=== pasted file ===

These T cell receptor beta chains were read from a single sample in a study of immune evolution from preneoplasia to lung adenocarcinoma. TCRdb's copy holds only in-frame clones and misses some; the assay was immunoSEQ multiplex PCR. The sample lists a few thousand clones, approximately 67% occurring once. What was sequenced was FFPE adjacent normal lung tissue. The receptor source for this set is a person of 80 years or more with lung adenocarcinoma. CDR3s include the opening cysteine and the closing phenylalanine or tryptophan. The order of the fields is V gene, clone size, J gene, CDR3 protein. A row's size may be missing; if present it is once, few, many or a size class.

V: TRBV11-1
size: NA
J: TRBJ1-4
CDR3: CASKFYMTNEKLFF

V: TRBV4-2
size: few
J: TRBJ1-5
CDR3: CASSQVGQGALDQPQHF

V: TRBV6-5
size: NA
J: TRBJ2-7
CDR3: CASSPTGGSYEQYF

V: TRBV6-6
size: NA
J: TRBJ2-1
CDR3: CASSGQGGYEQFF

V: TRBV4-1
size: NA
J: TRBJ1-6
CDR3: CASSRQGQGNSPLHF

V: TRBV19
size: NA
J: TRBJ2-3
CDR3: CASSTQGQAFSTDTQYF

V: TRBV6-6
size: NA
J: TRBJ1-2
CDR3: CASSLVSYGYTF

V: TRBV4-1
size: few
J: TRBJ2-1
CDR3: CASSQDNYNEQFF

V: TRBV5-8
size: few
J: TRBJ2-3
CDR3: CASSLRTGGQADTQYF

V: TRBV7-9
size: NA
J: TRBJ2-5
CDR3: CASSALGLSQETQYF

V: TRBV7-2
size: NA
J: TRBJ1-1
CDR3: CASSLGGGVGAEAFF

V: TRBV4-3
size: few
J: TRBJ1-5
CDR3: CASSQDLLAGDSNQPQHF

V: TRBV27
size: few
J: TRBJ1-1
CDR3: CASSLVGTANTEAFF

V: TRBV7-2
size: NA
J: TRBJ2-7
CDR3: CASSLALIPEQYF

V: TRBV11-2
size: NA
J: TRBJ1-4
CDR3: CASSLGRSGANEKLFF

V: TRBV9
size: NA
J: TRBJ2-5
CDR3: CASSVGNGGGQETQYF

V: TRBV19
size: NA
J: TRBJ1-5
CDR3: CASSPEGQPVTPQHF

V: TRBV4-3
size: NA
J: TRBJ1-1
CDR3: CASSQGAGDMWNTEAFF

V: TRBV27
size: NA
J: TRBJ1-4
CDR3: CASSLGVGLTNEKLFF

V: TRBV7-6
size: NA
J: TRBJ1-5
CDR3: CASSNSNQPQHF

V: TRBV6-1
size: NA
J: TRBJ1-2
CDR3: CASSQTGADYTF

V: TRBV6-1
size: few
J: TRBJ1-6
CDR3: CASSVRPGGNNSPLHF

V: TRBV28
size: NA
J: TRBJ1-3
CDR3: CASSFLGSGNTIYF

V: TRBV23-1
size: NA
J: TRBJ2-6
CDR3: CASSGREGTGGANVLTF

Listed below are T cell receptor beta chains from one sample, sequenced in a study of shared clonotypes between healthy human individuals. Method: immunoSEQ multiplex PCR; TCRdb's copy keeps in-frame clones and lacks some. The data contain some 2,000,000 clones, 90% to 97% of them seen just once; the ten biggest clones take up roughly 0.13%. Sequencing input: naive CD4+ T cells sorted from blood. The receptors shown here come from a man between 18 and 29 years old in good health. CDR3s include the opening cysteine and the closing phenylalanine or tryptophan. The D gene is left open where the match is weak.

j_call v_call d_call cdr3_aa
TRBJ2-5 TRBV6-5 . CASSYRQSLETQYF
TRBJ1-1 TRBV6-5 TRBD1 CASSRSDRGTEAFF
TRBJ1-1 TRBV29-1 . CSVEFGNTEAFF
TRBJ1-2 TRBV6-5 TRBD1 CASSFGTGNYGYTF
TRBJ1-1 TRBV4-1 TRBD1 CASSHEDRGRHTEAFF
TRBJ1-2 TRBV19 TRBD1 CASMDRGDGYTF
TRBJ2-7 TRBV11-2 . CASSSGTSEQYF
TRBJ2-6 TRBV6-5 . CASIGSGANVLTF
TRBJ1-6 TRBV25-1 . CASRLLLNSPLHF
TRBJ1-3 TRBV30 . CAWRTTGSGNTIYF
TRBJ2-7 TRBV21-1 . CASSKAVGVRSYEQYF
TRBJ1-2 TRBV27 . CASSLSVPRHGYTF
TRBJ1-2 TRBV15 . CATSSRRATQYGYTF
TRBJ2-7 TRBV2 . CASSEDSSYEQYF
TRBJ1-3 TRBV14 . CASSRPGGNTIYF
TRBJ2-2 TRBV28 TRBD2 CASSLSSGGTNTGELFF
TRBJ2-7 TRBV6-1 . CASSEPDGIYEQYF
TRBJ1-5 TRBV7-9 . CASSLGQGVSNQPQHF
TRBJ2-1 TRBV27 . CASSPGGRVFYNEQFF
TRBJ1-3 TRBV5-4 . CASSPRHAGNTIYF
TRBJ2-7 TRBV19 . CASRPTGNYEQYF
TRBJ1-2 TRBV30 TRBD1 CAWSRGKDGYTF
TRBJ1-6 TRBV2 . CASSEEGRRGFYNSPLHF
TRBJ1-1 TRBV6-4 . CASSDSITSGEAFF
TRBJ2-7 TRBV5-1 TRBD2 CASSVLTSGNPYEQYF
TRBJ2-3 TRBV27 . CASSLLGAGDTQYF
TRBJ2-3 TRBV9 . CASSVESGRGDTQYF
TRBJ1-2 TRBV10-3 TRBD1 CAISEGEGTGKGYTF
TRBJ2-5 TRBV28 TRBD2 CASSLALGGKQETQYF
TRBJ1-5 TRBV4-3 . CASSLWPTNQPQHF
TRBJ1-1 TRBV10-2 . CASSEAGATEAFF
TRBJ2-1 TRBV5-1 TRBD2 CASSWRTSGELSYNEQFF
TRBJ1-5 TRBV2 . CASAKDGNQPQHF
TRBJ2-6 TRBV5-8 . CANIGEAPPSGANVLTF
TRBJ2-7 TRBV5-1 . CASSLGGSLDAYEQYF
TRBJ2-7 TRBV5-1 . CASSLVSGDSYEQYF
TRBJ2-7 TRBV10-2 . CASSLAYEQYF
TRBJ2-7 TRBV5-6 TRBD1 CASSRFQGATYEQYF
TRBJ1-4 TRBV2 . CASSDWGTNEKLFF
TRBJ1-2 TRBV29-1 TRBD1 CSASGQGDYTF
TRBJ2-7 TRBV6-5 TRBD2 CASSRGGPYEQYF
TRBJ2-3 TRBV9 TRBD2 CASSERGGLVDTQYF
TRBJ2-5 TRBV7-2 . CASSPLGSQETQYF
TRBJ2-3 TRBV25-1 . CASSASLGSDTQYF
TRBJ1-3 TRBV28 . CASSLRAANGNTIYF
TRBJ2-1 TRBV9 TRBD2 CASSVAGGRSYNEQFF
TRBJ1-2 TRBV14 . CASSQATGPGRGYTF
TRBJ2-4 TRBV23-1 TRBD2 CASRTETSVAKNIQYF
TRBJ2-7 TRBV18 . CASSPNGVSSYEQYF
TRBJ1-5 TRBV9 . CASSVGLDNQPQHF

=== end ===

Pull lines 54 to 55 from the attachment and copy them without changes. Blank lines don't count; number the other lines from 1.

V: TRBV7-2
size: NA